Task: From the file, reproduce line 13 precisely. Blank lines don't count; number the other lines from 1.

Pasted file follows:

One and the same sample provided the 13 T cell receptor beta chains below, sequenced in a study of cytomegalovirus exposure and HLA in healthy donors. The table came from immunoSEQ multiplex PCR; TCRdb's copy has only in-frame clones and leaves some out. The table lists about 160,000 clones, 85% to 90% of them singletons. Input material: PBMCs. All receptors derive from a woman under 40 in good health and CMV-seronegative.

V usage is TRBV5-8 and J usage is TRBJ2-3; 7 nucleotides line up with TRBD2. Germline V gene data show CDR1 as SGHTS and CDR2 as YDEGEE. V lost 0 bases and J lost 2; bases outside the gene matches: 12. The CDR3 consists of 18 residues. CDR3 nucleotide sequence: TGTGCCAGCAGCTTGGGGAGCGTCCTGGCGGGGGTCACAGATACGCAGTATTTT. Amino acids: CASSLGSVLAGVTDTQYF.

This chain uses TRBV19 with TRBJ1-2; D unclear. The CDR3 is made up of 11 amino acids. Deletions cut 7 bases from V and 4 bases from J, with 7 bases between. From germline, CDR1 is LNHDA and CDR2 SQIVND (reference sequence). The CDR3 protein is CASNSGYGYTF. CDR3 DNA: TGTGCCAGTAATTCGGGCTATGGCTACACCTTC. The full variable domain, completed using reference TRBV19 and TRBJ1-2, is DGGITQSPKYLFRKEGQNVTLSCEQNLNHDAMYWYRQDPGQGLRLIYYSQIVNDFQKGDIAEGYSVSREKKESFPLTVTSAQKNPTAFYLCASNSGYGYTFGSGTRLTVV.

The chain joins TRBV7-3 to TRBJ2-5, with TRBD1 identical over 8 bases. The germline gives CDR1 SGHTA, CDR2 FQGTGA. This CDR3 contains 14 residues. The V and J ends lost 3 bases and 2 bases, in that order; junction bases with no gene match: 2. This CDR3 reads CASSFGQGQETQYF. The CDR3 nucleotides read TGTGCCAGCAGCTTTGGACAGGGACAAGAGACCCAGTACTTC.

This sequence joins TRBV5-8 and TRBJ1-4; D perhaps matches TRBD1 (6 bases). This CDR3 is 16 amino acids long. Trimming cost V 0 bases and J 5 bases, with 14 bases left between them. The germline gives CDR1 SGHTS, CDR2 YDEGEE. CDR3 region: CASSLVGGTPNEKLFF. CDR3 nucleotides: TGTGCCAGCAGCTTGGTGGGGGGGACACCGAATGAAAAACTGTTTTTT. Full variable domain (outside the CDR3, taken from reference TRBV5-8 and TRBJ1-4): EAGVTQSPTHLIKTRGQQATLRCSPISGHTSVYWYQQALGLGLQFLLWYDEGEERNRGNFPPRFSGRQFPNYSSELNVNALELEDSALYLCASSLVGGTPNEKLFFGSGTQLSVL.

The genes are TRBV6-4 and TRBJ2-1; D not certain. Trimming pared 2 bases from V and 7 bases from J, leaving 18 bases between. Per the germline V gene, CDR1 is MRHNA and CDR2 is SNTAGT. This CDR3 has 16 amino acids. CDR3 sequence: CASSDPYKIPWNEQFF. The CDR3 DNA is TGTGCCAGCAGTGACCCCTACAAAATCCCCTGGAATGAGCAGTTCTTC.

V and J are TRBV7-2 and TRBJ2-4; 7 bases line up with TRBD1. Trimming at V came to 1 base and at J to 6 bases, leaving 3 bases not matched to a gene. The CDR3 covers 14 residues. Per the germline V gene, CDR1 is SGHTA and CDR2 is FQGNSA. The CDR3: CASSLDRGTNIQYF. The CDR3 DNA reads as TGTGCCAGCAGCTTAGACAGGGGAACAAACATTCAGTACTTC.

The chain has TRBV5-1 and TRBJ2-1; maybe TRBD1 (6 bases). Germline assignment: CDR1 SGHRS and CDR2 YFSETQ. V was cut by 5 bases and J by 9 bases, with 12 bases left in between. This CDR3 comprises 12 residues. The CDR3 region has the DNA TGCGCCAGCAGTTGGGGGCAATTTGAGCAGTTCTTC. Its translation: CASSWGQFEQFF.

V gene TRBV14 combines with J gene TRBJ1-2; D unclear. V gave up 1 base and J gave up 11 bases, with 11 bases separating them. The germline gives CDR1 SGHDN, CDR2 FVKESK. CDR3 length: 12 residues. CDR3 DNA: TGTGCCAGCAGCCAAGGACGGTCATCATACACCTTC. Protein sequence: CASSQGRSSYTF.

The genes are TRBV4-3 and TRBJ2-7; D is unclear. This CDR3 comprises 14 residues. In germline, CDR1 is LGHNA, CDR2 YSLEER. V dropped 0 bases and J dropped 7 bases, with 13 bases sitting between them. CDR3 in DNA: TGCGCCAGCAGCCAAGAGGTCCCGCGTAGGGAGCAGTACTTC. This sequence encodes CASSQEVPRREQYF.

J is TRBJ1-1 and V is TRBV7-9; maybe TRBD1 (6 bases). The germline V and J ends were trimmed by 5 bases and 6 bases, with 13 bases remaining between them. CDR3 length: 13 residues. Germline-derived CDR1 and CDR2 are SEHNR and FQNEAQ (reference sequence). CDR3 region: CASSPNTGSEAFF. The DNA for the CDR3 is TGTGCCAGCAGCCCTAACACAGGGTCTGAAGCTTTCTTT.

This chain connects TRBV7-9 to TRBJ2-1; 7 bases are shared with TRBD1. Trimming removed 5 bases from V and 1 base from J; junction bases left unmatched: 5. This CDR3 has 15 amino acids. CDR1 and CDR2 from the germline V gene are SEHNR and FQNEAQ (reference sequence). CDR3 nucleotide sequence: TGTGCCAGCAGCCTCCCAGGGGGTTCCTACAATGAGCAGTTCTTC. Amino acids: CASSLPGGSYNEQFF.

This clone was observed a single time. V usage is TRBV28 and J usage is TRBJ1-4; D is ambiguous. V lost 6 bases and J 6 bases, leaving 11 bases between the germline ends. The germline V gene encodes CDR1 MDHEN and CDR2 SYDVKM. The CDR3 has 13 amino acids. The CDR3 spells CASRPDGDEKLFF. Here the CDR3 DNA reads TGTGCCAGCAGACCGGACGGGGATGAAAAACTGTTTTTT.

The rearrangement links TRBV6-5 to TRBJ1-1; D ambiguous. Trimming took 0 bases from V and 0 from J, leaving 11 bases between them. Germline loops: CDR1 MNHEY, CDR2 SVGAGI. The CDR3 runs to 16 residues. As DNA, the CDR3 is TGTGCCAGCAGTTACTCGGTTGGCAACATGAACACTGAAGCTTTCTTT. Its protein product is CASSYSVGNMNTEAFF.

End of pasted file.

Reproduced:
This clone was observed a single time. V usage is TRBV28 and J usage is TRBJ1-4; D is ambiguous. V lost 6 bases and J 6 bases, leaving 11 bases between the germline ends. The germline V gene encodes CDR1 MDHEN and CDR2 SYDVKM. The CDR3 has 13 amino acids. The CDR3 spells CASRPDGDEKLFF. Here the CDR3 DNA reads TGTGCCAGCAGACCGGACGGGGATGAAAAACTGTTTTTT.